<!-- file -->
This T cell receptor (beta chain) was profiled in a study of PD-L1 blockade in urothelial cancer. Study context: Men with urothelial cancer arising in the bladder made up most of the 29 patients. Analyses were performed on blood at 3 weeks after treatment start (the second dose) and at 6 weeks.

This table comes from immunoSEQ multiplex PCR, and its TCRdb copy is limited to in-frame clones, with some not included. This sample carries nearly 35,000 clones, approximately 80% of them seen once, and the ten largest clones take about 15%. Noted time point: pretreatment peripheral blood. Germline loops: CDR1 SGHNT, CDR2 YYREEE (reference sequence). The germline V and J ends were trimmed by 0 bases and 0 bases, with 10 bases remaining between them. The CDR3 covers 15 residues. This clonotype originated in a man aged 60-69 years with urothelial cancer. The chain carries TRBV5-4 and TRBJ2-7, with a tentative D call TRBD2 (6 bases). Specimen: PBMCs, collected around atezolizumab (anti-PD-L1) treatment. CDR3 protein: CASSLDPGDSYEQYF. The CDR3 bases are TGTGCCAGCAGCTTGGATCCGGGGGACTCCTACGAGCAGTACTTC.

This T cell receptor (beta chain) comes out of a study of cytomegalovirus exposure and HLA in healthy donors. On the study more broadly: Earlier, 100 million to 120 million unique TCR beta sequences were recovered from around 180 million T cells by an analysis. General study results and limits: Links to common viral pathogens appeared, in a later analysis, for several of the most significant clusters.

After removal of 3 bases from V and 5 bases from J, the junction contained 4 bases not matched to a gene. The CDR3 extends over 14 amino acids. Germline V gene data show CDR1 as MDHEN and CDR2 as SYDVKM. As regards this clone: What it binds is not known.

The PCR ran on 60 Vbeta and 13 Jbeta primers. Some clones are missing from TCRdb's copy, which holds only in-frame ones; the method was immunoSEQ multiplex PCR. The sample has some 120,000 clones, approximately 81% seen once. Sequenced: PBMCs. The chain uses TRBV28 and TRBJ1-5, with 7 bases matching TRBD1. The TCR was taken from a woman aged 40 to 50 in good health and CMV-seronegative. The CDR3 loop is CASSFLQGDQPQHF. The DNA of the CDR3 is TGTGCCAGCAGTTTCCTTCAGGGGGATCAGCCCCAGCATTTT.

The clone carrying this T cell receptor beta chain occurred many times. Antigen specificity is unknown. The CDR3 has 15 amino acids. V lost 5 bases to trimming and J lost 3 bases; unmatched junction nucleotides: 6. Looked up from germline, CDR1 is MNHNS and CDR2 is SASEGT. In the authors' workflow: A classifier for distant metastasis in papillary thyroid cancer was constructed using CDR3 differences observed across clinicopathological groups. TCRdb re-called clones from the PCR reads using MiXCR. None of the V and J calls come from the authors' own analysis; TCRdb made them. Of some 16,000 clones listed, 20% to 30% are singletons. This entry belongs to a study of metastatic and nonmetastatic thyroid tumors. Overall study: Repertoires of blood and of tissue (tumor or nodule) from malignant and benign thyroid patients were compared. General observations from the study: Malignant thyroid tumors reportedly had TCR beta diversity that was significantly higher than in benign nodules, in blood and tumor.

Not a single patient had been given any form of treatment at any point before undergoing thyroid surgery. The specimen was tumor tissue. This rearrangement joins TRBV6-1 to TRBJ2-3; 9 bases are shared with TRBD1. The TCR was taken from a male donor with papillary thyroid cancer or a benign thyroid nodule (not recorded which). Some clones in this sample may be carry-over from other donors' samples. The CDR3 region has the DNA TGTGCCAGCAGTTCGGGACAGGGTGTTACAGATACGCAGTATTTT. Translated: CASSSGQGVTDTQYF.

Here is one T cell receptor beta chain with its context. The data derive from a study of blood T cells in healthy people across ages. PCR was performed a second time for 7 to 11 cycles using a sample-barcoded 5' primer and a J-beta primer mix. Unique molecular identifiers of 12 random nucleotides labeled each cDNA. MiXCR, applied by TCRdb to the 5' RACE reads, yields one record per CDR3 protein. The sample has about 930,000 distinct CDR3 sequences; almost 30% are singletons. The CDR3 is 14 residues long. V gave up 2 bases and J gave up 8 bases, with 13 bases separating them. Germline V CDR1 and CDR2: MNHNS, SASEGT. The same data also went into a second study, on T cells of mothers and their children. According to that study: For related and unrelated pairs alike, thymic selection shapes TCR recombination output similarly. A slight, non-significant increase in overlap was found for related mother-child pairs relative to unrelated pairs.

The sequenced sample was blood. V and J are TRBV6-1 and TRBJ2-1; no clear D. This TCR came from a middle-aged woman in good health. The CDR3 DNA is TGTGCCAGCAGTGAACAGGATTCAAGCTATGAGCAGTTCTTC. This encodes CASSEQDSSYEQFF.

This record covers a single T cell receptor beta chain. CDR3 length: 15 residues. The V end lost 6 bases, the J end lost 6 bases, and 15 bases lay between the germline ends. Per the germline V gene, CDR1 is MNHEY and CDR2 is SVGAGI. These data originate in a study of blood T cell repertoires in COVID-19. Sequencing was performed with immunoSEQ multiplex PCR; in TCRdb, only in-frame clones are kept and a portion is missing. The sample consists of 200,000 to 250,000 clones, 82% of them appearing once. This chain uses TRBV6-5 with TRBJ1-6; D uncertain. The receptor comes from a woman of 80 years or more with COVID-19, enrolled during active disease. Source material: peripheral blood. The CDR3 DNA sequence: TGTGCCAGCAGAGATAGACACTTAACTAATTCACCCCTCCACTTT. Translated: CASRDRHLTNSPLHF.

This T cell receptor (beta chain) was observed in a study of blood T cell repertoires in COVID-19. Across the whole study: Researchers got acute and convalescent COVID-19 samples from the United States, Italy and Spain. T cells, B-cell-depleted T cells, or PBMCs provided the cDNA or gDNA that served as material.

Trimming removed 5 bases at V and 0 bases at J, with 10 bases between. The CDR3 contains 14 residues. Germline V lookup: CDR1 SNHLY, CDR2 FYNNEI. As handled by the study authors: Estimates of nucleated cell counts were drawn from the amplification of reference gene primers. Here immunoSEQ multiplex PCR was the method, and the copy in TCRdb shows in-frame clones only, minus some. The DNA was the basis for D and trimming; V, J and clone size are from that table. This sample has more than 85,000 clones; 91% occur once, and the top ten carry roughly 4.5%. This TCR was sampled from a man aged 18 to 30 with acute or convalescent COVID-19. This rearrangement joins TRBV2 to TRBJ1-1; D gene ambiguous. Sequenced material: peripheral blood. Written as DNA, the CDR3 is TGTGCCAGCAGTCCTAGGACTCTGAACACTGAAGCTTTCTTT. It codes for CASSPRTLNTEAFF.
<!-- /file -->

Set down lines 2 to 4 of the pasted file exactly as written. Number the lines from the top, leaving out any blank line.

This table comes from immunoSEQ multiplex PCR, and its TCRdb copy is limited to in-frame clones, with some not included. This sample carries nearly 35,000 clones, approximately 80% of them seen once, and the ten largest clones take about 15%. Noted time point: pretreatment peripheral blood. Germline loops: CDR1 SGHNT, CDR2 YYREEE (reference sequence). The germline V and J ends were trimmed by 0 bases and 0 bases, with 10 bases remaining between them. The CDR3 covers 15 residues. This clonotype originated in a man aged 60-69 years with urothelial cancer. The chain carries TRBV5-4 and TRBJ2-7, with a tentative D call TRBD2 (6 bases). Specimen: PBMCs, collected around atezolizumab (anti-PD-L1) treatment. CDR3 protein: CASSLDPGDSYEQYF. The CDR3 bases are TGTGCCAGCAGCTTGGATCCGGGGGACTCCTACGAGCAGTACTTC.

This T cell receptor (beta chain) comes out of a study of cytomegalovirus exposure and HLA in healthy donors. On the study more broadly: Earlier, 100 million to 120 million unique TCR beta sequences were recovered from around 180 million T cells by an analysis. General study results and limits: Links to common viral pathogens appeared, in a later analysis, for several of the most significant clusters.

After removal of 3 bases from V and 5 bases from J, the junction contained 4 bases not matched to a gene. The CDR3 extends over 14 amino acids. Germline V gene data show CDR1 as MDHEN and CDR2 as SYDVKM. As regards this clone: What it binds is not known.